Tackling sexual harassment

Sexual Harassment is in the news, and that in itself is bad news. Bad news that this is a scourge that shows no signs of disappearing soon.  Bad news because it is both reflective and fuelling of misogyny in our society.  Bad news because part of the picture is the failure of some trade unions to live their values, becoming contaminated with sexual harassment rather than a progressive bulwark against it.

In a special episode of the Union Dues podcast, we step into this fray.  Guided by Andrea Oates, author of an excellent new LRD publication on sexual harassment, we drill down into questions of definitions, prevalence legal remedies, and effective union campaigns – on awareness, prevention, reporting, monitoring and, of course, representation.

But there are attendant challenges – a firmly established pattern of under-reporting, alleged aggressors and sexual harassment survivors being not just colleagues but members of the same union, and the reluctance by employers to act to defend workers when perpetrators are third parties – customers, for example.

Legal protections are not enough

The Equality Act (2010) and Health and Safety At Work Act (1974) are the main legal pillars of protection, but in an arena where direct evidence of sexual harassment can be sparse, denial likely and witnesses rare it is worth, as Andrea tells us,  to bear in mind that while a court conviction requires the question to be settled “beyond reasonable doubt”, an Employment Tribunal will decide matters on the “balance of probabilities”, and part of the equation could be statements from friends and colleagues of the survivor.  Then again, median awards from an ET in cases of sexual harassment are barely £18,000.

There are other pieces of legislation too – from the Protection from Harassment Act 1997 to laws on privacy, assault and malicious communications. 

There is a lot of law,” says Andrea,” but it clearly isn’t working.”  The long-awaited never-spotted Employment Bill would be an obvious place to strengthen existing provisions – if only the government would deign to publish it.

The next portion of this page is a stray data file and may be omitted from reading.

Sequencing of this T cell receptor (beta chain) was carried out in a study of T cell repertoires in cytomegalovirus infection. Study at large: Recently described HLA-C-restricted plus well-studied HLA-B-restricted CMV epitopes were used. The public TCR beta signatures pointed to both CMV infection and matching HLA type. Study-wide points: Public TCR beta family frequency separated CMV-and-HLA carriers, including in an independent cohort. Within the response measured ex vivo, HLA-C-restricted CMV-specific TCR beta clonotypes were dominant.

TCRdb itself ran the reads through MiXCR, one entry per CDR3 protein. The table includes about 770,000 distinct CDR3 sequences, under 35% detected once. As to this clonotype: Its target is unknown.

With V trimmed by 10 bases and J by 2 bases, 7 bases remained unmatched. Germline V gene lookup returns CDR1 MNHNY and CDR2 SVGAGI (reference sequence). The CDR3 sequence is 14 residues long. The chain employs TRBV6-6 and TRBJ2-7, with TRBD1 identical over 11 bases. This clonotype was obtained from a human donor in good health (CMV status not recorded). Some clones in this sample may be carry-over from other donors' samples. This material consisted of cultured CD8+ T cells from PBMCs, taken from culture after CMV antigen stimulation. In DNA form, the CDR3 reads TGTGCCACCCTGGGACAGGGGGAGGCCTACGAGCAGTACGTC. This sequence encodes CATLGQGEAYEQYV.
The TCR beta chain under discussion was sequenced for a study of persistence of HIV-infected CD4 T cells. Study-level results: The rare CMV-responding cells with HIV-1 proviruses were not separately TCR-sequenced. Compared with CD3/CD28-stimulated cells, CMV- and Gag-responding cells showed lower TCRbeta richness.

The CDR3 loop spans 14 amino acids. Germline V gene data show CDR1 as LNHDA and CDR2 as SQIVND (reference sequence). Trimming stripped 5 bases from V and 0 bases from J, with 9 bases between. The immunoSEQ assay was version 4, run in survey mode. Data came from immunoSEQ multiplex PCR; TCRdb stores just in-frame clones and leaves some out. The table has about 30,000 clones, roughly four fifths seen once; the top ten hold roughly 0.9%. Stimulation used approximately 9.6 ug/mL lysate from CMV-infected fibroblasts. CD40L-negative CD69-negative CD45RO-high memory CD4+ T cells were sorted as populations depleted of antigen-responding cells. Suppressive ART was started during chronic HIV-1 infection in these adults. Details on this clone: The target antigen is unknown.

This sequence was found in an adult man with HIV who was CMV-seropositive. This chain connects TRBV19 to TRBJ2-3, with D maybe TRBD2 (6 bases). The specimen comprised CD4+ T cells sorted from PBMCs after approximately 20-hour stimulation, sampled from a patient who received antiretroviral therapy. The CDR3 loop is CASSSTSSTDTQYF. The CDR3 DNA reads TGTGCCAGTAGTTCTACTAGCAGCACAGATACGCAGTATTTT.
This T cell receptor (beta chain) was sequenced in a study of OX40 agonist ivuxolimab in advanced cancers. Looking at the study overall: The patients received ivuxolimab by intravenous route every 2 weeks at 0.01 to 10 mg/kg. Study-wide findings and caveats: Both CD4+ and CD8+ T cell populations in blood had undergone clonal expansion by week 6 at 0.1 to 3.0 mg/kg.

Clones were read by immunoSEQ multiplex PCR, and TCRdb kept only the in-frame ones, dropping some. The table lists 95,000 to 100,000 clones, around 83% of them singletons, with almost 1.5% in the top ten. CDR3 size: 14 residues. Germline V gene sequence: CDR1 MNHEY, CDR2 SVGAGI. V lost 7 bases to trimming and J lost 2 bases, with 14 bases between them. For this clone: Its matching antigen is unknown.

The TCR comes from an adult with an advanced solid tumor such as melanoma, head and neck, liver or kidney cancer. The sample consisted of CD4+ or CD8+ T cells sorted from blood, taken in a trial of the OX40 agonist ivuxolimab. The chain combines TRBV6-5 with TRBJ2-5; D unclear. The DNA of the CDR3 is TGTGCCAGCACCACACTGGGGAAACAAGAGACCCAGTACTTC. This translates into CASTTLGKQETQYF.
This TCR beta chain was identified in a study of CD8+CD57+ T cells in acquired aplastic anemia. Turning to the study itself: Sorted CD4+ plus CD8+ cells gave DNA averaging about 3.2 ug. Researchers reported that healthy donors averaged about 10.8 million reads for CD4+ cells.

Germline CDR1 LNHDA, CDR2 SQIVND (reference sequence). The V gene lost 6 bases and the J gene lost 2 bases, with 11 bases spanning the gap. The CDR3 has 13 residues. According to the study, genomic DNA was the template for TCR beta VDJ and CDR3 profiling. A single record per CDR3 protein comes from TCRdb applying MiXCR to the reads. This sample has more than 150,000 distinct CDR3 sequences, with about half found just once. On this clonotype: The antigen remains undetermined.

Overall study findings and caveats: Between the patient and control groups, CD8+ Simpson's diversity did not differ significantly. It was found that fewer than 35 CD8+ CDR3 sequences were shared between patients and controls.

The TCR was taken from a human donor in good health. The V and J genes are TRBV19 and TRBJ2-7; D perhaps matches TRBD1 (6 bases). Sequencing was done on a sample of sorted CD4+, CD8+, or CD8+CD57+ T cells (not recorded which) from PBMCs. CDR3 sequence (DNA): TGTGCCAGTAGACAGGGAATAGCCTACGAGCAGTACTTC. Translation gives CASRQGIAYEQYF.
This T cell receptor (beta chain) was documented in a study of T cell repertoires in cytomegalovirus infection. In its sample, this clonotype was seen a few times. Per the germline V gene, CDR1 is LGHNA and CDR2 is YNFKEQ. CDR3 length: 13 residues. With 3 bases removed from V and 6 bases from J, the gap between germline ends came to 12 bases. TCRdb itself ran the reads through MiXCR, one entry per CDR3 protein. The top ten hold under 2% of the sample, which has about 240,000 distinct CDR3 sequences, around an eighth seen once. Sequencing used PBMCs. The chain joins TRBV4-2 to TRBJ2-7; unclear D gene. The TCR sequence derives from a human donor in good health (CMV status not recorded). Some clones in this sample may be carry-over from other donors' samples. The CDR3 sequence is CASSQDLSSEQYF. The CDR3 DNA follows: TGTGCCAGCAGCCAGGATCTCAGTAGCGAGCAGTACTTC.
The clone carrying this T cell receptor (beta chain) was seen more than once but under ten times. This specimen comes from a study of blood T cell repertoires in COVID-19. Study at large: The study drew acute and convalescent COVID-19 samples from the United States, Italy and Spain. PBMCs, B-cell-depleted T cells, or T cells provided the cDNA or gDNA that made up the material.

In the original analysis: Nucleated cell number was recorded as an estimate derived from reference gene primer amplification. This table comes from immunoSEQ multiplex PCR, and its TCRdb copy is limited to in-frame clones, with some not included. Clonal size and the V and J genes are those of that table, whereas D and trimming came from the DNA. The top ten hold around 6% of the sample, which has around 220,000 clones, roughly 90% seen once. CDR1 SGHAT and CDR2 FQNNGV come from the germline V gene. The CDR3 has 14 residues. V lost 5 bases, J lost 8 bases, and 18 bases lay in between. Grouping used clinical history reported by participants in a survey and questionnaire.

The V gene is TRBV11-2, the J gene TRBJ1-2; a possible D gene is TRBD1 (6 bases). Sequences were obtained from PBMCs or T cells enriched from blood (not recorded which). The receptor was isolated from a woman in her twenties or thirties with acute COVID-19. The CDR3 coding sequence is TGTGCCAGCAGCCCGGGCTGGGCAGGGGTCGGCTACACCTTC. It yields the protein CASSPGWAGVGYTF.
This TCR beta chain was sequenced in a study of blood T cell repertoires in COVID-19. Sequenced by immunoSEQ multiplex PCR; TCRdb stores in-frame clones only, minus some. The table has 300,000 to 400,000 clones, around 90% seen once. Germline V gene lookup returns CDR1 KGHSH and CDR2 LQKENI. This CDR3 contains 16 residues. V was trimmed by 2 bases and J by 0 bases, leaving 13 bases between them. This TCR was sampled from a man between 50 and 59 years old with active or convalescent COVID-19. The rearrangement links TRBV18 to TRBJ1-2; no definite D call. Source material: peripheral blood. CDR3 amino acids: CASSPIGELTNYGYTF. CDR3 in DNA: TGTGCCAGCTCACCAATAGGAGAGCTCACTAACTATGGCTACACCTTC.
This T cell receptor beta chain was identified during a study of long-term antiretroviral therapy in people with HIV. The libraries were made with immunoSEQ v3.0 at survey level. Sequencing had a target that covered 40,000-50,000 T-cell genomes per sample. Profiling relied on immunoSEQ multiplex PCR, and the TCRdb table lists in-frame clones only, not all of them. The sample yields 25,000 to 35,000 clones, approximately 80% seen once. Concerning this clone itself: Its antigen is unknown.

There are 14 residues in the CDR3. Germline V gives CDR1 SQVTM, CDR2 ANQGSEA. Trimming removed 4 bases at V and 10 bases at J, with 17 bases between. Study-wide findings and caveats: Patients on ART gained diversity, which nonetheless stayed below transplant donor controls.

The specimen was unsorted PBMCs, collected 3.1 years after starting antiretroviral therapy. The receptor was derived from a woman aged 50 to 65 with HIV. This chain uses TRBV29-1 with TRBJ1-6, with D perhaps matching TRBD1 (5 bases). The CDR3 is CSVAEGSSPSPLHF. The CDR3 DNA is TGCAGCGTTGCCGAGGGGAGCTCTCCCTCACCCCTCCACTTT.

Unions are, sadly, not immune

But sadly union structures are not been immune from misogyny and sexual harassment.  And unions are clearly bound, by the 1974 act, just as all employers are, to exercise a duty of care for their workers.  

But three successive devasting reports by KCs – Karon Monaghan into the GMB, Bruce Karr into the RCN and Helena Kennedy into the TSSA – showed how those unions had become delinquent with awful consequences for female staff and activists.  No surprise that the #meTUwomen came into being to give a voice to those denied one for so long.

The LRD booklet doesn’t ignore or minimise these matters, but places them in the context of the remedial and preventative work being done across the movement, with unions such as  ASLEF and BFAWU being particularly pro-active.

The Union Dues podcast takes its lead from this, and we hear from Fliss Premru on how #meTU came into being, and what changes it seeks to achieve.  And Sarah Wooley, General Secretary of the Bakers’ and Food Workers’ union gives her unique and powerful perspective on the steps she has taken to strength the democracy and unity of her own union, why the movement needs to get its house in order, and how we can tell if we are making progress.

This podcast is not always comfortable listening – nor should it be.  But if you want the true and complete trade union view on sexual harassment, it is a must-hear event.

You can access this episode at https://bit.ly/3NPk0EN.

Access past episodes at bit.ly/DuesUnion.

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